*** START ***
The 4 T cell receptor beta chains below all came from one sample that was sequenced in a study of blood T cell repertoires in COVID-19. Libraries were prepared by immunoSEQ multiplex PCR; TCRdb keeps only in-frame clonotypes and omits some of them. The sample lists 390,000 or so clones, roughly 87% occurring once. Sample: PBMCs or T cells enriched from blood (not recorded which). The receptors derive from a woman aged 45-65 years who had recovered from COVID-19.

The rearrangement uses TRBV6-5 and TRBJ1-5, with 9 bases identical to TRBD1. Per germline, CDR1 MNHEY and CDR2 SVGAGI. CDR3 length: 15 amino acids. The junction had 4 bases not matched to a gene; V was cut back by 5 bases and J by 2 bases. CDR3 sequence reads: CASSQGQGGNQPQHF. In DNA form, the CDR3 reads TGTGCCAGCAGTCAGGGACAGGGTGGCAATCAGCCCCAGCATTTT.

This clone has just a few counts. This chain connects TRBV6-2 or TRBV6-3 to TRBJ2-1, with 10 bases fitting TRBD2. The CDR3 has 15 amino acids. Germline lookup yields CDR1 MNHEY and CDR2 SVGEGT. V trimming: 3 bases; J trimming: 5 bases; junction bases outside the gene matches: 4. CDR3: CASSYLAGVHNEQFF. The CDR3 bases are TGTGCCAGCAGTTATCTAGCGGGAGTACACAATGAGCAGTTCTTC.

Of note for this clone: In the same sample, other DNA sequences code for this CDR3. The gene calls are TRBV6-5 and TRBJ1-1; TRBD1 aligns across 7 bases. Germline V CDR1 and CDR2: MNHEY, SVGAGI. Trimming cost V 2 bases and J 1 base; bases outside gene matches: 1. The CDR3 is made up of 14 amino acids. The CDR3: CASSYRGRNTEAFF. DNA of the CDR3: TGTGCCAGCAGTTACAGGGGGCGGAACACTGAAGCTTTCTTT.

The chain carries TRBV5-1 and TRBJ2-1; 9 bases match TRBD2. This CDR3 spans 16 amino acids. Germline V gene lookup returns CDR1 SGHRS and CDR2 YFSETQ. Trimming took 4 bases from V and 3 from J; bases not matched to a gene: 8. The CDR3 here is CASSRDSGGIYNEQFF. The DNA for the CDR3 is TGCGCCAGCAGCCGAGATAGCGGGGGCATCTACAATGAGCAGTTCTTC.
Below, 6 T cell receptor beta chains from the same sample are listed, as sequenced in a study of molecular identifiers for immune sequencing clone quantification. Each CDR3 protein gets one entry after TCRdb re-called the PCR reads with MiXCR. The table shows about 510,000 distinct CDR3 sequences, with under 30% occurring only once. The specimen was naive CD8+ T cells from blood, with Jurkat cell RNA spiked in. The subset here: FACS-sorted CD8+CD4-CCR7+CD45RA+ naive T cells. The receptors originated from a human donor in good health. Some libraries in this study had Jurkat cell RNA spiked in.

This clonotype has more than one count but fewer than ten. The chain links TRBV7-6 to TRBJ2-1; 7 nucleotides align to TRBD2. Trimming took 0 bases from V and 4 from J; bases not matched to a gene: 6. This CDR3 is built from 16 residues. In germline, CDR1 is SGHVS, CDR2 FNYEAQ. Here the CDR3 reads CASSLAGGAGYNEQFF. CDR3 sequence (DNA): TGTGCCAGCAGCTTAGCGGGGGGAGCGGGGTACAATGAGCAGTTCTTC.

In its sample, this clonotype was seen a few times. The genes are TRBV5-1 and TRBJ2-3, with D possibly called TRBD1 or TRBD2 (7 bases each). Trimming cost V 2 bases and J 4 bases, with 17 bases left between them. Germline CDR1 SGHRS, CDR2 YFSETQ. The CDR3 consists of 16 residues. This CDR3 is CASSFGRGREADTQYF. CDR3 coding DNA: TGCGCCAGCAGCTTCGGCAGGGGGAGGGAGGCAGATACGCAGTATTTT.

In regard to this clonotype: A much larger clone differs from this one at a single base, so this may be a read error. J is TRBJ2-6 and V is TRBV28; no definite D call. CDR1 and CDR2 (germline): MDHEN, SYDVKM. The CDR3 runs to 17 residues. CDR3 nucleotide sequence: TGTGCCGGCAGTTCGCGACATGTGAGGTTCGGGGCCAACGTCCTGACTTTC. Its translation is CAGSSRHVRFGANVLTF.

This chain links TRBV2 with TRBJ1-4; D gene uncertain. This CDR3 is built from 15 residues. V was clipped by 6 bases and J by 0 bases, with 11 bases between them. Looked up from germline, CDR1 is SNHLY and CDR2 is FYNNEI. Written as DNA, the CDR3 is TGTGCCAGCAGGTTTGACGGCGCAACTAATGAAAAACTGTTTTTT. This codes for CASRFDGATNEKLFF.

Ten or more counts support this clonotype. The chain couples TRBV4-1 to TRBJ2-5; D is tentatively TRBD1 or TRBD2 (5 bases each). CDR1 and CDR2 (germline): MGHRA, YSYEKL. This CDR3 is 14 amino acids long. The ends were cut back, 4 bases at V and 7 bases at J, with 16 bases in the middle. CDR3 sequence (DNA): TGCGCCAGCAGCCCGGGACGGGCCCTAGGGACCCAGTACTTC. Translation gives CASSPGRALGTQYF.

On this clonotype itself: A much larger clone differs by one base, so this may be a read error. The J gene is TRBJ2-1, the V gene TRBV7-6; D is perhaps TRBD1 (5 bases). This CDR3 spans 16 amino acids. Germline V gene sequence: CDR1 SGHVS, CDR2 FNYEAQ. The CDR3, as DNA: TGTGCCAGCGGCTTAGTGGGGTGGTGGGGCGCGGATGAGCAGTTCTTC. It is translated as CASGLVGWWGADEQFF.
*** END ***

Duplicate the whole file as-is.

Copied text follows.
The 4 T cell receptor beta chains below all came from one sample that was sequenced in a study of blood T cell repertoires in COVID-19. Libraries were prepared by immunoSEQ multiplex PCR; TCRdb keeps only in-frame clonotypes and omits some of them. The sample lists 390,000 or so clones, roughly 87% occurring once. Sample: PBMCs or T cells enriched from blood (not recorded which). The receptors derive from a woman aged 45-65 years who had recovered from COVID-19.

The rearrangement uses TRBV6-5 and TRBJ1-5, with 9 bases identical to TRBD1. Per germline, CDR1 MNHEY and CDR2 SVGAGI. CDR3 length: 15 amino acids. The junction had 4 bases not matched to a gene; V was cut back by 5 bases and J by 2 bases. CDR3 sequence reads: CASSQGQGGNQPQHF. In DNA form, the CDR3 reads TGTGCCAGCAGTCAGGGACAGGGTGGCAATCAGCCCCAGCATTTT.

This clone has just a few counts. This chain connects TRBV6-2 or TRBV6-3 to TRBJ2-1, with 10 bases fitting TRBD2. The CDR3 has 15 amino acids. Germline lookup yields CDR1 MNHEY and CDR2 SVGEGT. V trimming: 3 bases; J trimming: 5 bases; junction bases outside the gene matches: 4. CDR3: CASSYLAGVHNEQFF. The CDR3 bases are TGTGCCAGCAGTTATCTAGCGGGAGTACACAATGAGCAGTTCTTC.

Of note for this clone: In the same sample, other DNA sequences code for this CDR3. The gene calls are TRBV6-5 and TRBJ1-1; TRBD1 aligns across 7 bases. Germline V CDR1 and CDR2: MNHEY, SVGAGI. Trimming cost V 2 bases and J 1 base; bases outside gene matches: 1. The CDR3 is made up of 14 amino acids. The CDR3: CASSYRGRNTEAFF. DNA of the CDR3: TGTGCCAGCAGTTACAGGGGGCGGAACACTGAAGCTTTCTTT.

The chain carries TRBV5-1 and TRBJ2-1; 9 bases match TRBD2. This CDR3 spans 16 amino acids. Germline V gene lookup returns CDR1 SGHRS and CDR2 YFSETQ. Trimming took 4 bases from V and 3 from J; bases not matched to a gene: 8. The CDR3 here is CASSRDSGGIYNEQFF. The DNA for the CDR3 is TGCGCCAGCAGCCGAGATAGCGGGGGCATCTACAATGAGCAGTTCTTC.
Below, 6 T cell receptor beta chains from the same sample are listed, as sequenced in a study of molecular identifiers for immune sequencing clone quantification. Each CDR3 protein gets one entry after TCRdb re-called the PCR reads with MiXCR. The table shows about 510,000 distinct CDR3 sequences, with under 30% occurring only once. The specimen was naive CD8+ T cells from blood, with Jurkat cell RNA spiked in. The subset here: FACS-sorted CD8+CD4-CCR7+CD45RA+ naive T cells. The receptors originated from a human donor in good health. Some libraries in this study had Jurkat cell RNA spiked in.

This clonotype has more than one count but fewer than ten. The chain links TRBV7-6 to TRBJ2-1; 7 nucleotides align to TRBD2. Trimming took 0 bases from V and 4 from J; bases not matched to a gene: 6. This CDR3 is built from 16 residues. In germline, CDR1 is SGHVS, CDR2 FNYEAQ. Here the CDR3 reads CASSLAGGAGYNEQFF. CDR3 sequence (DNA): TGTGCCAGCAGCTTAGCGGGGGGAGCGGGGTACAATGAGCAGTTCTTC.

In its sample, this clonotype was seen a few times. The genes are TRBV5-1 and TRBJ2-3, with D possibly called TRBD1 or TRBD2 (7 bases each). Trimming cost V 2 bases and J 4 bases, with 17 bases left between them. Germline CDR1 SGHRS, CDR2 YFSETQ. The CDR3 consists of 16 residues. This CDR3 is CASSFGRGREADTQYF. CDR3 coding DNA: TGCGCCAGCAGCTTCGGCAGGGGGAGGGAGGCAGATACGCAGTATTTT.

In regard to this clonotype: A much larger clone differs from this one at a single base, so this may be a read error. J is TRBJ2-6 and V is TRBV28; no definite D call. CDR1 and CDR2 (germline): MDHEN, SYDVKM. The CDR3 runs to 17 residues. CDR3 nucleotide sequence: TGTGCCGGCAGTTCGCGACATGTGAGGTTCGGGGCCAACGTCCTGACTTTC. Its translation is CAGSSRHVRFGANVLTF.

This chain links TRBV2 with TRBJ1-4; D gene uncertain. This CDR3 is built from 15 residues. V was clipped by 6 bases and J by 0 bases, with 11 bases between them. Looked up from germline, CDR1 is SNHLY and CDR2 is FYNNEI. Written as DNA, the CDR3 is TGTGCCAGCAGGTTTGACGGCGCAACTAATGAAAAACTGTTTTTT. This codes for CASRFDGATNEKLFF.

Ten or more counts support this clonotype. The chain couples TRBV4-1 to TRBJ2-5; D is tentatively TRBD1 or TRBD2 (5 bases each). CDR1 and CDR2 (germline): MGHRA, YSYEKL. This CDR3 is 14 amino acids long. The ends were cut back, 4 bases at V and 7 bases at J, with 16 bases in the middle. CDR3 sequence (DNA): TGCGCCAGCAGCCCGGGACGGGCCCTAGGGACCCAGTACTTC. Translation gives CASSPGRALGTQYF.

On this clonotype itself: A much larger clone differs by one base, so this may be a read error. The J gene is TRBJ2-1, the V gene TRBV7-6; D is perhaps TRBD1 (5 bases). This CDR3 spans 16 amino acids. Germline V gene sequence: CDR1 SGHVS, CDR2 FNYEAQ. The CDR3, as DNA: TGTGCCAGCGGCTTAGTGGGGTGGTGGGGCGCGGATGAGCAGTTCTTC. It is translated as CASGLVGWWGADEQFF.